There's a "computer" store just over the way. I'll see if they might have Internet access.... It's been a few days....

Close-up of the Buri Ram area and my evening jaunt to the northwest of town.

Front sprocket at Nang Rong

Typical countryside

I'll not move right to pass this motorbike just yet - that SUV wants to take the lane for a pass.

When "riding" in the "auto" lane I need to keep alert for a four wheeled vehicles that want to use the lane for a pass. The "open" lane is a bit of a free for all. Multipurpose / get the job done attitude.

This guy was out plowing a plot so I stopped to see how the process worked.

MPG, 3 MB, 44 sec

Across the street was a new car dealership being constructed - Chevrolet / Chrysler / Jeep / Mercedes-Benz

Husband and wife moving on down the road. Both dressed nicely. She was just sitting there - one hand holding a bag and the other was doing something with her face - makeup maybe?

CD's or even one of the large laser discs are tied to the back of the pedi-cabs as reflectors.

Sprocket at Buri Ram

This gal was one of the nice translators. She noticed the efforts being expended and walked over to help. THANKS!!

Steel & aluminum rod supply shop (in nice shape too)

Buri Ram. Rail yard switch control is by pull-pull steel cable. The arms with weights, I should think, are there to maintain tension on the cables.

A roundabout at the edge of town.

Cattle walking around

This AC welder - nothing special - except how the cables are connected to the input and output.

Big dog - very hot

Would you look at this - notice to travelers to move over as there is a danger ahead. Little "protection" is taken here as it seems there is a greater focus on "personal responsibility" than corporate / municipal responsibility.

To the tune of Alice's Restaurant... You can find anything you want....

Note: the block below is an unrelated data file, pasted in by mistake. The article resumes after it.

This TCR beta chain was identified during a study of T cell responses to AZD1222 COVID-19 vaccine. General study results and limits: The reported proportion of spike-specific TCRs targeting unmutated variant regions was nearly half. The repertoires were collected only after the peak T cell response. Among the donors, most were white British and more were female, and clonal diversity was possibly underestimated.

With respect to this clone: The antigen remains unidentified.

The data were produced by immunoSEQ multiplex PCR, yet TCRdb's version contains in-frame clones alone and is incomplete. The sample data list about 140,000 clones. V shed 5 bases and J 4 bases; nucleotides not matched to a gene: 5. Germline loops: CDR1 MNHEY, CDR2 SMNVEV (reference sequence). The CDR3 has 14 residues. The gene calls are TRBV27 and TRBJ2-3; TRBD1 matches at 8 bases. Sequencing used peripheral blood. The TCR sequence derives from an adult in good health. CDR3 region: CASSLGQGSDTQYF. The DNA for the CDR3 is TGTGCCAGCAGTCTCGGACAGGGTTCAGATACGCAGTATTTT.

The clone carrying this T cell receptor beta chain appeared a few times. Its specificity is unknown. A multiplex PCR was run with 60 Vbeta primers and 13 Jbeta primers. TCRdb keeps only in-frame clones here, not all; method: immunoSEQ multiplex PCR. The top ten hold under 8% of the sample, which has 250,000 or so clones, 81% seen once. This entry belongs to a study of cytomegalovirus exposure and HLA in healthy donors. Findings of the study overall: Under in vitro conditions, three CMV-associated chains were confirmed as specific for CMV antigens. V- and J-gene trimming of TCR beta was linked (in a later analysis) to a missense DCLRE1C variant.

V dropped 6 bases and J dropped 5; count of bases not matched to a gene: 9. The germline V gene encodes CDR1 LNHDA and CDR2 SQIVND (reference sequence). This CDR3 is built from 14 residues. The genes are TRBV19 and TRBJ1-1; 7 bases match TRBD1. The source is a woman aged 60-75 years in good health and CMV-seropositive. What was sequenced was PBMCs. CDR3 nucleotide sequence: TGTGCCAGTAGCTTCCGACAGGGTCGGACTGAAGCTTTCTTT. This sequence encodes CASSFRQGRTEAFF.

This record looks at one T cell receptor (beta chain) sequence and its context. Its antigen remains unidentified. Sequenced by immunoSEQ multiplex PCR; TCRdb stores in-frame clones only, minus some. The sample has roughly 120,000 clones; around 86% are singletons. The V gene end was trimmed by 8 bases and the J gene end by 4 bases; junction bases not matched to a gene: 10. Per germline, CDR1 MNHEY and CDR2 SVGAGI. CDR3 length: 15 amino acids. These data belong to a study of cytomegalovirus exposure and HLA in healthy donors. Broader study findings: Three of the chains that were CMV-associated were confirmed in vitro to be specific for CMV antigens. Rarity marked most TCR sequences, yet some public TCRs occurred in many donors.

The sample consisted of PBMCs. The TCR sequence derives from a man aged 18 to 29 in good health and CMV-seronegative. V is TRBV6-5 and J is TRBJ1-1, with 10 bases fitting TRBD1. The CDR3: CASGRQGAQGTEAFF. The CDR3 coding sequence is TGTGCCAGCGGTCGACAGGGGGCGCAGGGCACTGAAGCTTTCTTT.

These folks were on the other side of the street and the guy in the black shirt seemed to be moving between the two.

eStudio160 - somewhat in my line of work

Pricing as of 2006-05-22

Honda CBR150R (I think the label is correct). I didn't think they made'm that small.

So I stopped by a shop / restaurant next to the hotel. They had some Coke - in bottles - and I wanted to purchase one. Since they wanted to keep the bottle they did the standard "bag" operation. Dump the product into a clean plastic bag, dip in a straw, twist a corner and rubber-band it giving the rubber band loop to the customer to hold the bag.
[straws are given out for most all drinks]

Evening - jumping back on the bike for a trek about.

Exposed for the surface colors

Exposed for the sky colors

A farmer was out moving the cattle - they seemed to know the routine.

Kids sitting on the siding - looking west down the track towards the train station (not Buri Ram but the next stop west)

Turning about - looking towards Buri Ram

I came to the station "the back way" - and folks didn't seem to mind.

Down a gravel road then out onto this path between some fields.

Buri Ram   9.500 (some unit)
I think the unit listed is meters. Some places use a period where the U.S. typically uses a comma to separate numbers. If it is to be taken as I would - 9.500 kilometers that would be an unusually precise measurement. 9,500 meters would be more in line.

I'm wondering if this cable tray is for a fiber optic cable (the darker / heavier cable in the photo).

And, yes, this station was manned.


LOL - You may well recognize the format of this show...